keywords = "End of life, Hepatocellular Carcinoma, Physical distress, Psychological distress, Symptom distress",
author = "Lissi Hansen and Nathan Dieckmann and Kenneth Kolbeck and Naugler, {Willscott (Scott)} and Chang, {Michael F.}",
year = "2017",
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T1 - Symptom distress in patients with hepatocellular carcinoma toward the end of life

AU - Hansen, Lissi

AU - Dieckmann, Nathan

AU - Kolbeck, Kenneth

AU - Naugler, Willscott (Scott)

AU - Chang, Michael F.

PY - 2017/11/1

Y1 - 2017/11/1

N2 - Purpose/Objectives: To describe the presence, frequency, severity, and distress of symptoms in outpatients with advanced hepatocellular carcinoma toward the end of life, and the variability in psychological and physical symptom distress between and within patients over time. Design: A prospective, longitudinal, descriptive design. Setting: Outpatient clinics at two healthcare institutions. Sample: 18 patients (15 men and 3 women) with hepatocellular carcinoma and a mean age of 63.3 years (range = 54-81 years). Methods: Data were collected monthly for six months. Patients completed the Memorial Symptom Assessment Scale, which reports a total score, and three subscales that provide global distress, psychological distress, and physical distress scores. Main Research Variables: Global, psychological, and physical distress. Findings: Patients reported lack of energy and pain as the most frequent and distressing symptoms. Problems with sexual interest or activity was the fourth most present symptom after drowsiness. Global Distress Index mean scores had notable variability between and within patients over time. During data collection, six patients died. None were referred to palliative care. Conclusions: Gaining knowledge about symptom distress and prevalent symptoms experienced by patients with advanced hepatocellular carcinoma is critical for designing symptom management strategies that are comprehensive and tailored to patients to optimize their quality of life as they approach death. Implications for Nursing: Nurses play a vital role in advocating for, initiating, and providing comprehensive holistic care based on individual patient needs by facilitating discussions about apparent and less apparent distressing symptoms, including those related to sexuality.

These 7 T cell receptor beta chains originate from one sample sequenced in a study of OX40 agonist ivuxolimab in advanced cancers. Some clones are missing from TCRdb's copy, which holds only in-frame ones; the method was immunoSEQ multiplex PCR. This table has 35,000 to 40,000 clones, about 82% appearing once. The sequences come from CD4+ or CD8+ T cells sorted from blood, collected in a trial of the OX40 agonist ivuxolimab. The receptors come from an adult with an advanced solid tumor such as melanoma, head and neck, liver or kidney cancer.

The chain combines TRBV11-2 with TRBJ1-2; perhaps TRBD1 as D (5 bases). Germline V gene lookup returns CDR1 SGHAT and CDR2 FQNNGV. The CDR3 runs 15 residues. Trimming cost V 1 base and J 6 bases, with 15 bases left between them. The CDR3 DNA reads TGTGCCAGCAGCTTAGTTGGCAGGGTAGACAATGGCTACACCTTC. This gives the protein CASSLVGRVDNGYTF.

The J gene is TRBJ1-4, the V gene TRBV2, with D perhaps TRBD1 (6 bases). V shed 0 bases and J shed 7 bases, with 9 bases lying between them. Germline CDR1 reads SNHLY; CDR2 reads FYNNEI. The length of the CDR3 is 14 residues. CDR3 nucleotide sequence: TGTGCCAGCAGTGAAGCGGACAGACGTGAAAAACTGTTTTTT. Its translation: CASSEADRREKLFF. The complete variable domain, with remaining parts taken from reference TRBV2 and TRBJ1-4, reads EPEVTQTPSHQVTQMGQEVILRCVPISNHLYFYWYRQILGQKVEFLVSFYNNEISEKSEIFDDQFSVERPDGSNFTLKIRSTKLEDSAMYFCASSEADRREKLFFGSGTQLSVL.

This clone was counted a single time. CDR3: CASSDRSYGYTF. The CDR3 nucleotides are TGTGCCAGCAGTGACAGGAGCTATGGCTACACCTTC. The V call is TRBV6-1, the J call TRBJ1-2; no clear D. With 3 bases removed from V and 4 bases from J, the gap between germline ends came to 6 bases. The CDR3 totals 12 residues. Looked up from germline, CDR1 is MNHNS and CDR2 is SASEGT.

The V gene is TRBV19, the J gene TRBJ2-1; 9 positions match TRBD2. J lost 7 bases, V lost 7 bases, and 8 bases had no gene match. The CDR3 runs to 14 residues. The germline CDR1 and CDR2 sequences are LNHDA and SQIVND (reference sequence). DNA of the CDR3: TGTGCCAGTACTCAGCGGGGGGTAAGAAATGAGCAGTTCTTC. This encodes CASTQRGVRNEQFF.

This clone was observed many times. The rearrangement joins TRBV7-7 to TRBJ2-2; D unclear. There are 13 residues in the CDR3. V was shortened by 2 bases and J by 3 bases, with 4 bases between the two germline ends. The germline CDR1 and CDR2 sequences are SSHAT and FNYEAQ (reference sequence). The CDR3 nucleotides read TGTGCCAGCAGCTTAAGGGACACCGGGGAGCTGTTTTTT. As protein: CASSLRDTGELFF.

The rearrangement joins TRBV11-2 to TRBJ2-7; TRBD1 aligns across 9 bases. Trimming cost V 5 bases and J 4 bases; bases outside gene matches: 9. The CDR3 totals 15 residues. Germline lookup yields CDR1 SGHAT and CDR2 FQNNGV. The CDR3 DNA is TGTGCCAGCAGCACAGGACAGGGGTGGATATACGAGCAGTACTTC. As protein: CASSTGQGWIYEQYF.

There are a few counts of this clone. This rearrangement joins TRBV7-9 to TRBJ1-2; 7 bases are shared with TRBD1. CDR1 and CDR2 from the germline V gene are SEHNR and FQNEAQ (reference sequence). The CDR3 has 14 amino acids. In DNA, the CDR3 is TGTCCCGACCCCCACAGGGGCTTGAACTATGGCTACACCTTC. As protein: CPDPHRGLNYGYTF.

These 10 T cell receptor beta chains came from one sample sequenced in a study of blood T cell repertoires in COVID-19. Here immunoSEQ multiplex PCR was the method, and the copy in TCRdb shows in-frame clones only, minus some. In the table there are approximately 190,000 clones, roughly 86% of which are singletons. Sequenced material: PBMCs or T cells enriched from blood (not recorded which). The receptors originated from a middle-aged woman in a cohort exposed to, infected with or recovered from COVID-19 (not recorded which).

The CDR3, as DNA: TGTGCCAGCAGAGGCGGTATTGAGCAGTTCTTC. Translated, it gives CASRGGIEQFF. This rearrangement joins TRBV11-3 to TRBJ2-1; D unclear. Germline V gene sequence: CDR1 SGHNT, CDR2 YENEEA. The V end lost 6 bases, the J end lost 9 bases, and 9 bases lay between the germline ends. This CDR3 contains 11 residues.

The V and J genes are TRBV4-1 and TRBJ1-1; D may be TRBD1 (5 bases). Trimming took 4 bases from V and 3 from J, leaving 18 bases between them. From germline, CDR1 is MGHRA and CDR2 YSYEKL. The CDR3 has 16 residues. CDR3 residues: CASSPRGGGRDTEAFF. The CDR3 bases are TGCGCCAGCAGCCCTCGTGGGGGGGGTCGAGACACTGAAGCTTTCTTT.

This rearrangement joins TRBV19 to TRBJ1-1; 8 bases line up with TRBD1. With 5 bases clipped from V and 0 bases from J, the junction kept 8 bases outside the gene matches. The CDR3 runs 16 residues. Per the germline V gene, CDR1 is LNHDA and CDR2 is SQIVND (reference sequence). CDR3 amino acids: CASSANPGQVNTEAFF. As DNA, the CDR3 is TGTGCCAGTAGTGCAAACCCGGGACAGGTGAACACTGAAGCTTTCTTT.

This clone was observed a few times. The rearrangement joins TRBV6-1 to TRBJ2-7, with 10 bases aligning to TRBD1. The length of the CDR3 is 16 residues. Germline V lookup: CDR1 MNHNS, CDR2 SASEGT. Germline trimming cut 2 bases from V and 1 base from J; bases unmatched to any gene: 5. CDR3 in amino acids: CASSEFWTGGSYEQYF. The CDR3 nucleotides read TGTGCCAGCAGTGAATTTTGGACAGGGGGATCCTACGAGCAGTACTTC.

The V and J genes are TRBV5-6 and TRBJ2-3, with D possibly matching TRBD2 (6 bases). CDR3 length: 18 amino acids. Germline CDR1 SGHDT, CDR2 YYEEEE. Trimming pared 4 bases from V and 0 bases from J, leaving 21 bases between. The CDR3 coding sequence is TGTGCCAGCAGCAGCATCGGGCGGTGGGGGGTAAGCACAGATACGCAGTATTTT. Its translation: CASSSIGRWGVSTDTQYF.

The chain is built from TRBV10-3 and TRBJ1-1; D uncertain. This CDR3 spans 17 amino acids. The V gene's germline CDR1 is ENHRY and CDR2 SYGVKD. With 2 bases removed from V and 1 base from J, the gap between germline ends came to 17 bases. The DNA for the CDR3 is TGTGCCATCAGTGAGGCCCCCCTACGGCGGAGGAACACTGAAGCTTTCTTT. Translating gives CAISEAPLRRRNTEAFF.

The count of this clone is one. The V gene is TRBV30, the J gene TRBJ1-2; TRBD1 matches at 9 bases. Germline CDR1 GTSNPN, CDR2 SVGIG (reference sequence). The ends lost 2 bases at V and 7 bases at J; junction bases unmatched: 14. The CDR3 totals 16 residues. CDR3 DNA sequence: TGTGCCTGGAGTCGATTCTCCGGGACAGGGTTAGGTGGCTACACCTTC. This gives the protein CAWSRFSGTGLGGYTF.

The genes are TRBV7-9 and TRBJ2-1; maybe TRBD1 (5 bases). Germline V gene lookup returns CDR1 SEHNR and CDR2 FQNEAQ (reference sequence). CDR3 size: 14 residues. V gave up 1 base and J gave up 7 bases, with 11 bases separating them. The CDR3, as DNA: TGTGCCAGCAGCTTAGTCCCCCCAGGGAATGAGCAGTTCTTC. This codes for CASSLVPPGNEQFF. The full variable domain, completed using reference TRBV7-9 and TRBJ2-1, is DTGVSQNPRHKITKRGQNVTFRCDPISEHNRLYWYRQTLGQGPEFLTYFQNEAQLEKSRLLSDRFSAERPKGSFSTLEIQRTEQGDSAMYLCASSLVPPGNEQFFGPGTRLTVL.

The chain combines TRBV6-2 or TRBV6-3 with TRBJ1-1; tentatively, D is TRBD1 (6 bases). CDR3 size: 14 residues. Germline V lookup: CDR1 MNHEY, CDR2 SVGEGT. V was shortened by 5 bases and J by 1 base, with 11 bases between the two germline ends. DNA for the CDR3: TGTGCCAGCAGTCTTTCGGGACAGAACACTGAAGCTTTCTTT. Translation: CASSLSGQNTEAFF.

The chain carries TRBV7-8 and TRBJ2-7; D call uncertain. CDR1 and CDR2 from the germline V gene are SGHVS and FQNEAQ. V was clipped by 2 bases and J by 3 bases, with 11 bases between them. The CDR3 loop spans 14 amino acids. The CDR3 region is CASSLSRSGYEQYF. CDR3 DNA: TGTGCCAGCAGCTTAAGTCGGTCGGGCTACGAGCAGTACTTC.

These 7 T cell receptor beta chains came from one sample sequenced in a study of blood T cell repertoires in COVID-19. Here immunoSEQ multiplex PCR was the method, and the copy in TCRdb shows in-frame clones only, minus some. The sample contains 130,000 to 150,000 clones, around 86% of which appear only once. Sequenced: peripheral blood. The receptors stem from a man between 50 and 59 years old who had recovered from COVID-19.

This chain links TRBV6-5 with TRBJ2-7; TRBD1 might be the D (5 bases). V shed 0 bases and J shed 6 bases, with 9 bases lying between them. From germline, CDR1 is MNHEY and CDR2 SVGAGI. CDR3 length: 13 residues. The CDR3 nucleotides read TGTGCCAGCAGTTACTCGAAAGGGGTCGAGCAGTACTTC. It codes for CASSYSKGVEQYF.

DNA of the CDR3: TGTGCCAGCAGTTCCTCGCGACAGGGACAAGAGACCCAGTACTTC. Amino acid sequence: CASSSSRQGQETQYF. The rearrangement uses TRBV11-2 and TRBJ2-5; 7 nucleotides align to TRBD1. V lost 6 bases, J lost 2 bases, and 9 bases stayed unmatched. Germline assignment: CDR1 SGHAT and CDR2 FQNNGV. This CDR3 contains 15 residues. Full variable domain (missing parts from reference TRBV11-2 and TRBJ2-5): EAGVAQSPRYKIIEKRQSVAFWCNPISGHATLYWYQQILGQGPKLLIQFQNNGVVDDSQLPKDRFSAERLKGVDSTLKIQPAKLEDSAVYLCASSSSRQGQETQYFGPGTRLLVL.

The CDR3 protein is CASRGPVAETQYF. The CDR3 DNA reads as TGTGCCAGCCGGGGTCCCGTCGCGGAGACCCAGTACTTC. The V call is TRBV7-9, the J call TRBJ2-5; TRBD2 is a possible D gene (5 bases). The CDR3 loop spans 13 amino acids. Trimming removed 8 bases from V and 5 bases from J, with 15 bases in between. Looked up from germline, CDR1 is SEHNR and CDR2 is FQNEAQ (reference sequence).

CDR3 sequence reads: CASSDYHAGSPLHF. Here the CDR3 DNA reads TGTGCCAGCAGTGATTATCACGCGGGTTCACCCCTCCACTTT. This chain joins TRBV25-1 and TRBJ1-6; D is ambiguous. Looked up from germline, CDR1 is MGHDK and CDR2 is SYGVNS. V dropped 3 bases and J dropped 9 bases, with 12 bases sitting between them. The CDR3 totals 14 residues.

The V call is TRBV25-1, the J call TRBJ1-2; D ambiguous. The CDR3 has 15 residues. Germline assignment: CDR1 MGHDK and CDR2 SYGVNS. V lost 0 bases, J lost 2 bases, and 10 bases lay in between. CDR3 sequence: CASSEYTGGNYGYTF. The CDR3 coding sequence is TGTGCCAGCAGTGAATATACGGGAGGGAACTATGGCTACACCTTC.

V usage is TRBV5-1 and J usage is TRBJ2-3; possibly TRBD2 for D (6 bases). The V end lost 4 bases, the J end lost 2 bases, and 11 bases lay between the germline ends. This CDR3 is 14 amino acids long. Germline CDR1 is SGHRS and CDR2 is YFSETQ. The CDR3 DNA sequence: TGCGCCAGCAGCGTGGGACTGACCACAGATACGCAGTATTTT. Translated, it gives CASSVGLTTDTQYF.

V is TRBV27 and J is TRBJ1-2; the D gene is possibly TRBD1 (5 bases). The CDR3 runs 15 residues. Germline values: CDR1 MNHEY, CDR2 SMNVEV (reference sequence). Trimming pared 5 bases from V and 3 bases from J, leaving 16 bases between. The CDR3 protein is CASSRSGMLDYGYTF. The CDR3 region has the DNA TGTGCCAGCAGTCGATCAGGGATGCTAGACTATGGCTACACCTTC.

AB - Purpose/Objectives: To describe the presence, frequency, severity, and distress of symptoms in outpatients with advanced hepatocellular carcinoma toward the end of life, and the variability in psychological and physical symptom distress between and within patients over time. Design: A prospective, longitudinal, descriptive design. Setting: Outpatient clinics at two healthcare institutions. Sample: 18 patients (15 men and 3 women) with hepatocellular carcinoma and a mean age of 63.3 years (range = 54-81 years). Methods: Data were collected monthly for six months. Patients completed the Memorial Symptom Assessment Scale, which reports a total score, and three subscales that provide global distress, psychological distress, and physical distress scores. Main Research Variables: Global, psychological, and physical distress. Findings: Patients reported lack of energy and pain as the most frequent and distressing symptoms. Problems with sexual interest or activity was the fourth most present symptom after drowsiness. Global Distress Index mean scores had notable variability between and within patients over time. During data collection, six patients died. None were referred to palliative care. Conclusions: Gaining knowledge about symptom distress and prevalent symptoms experienced by patients with advanced hepatocellular carcinoma is critical for designing symptom management strategies that are comprehensive and tailored to patients to optimize their quality of life as they approach death. Implications for Nursing: Nurses play a vital role in advocating for, initiating, and providing comprehensive holistic care based on individual patient needs by facilitating discussions about apparent and less apparent distressing symptoms, including those related to sexuality.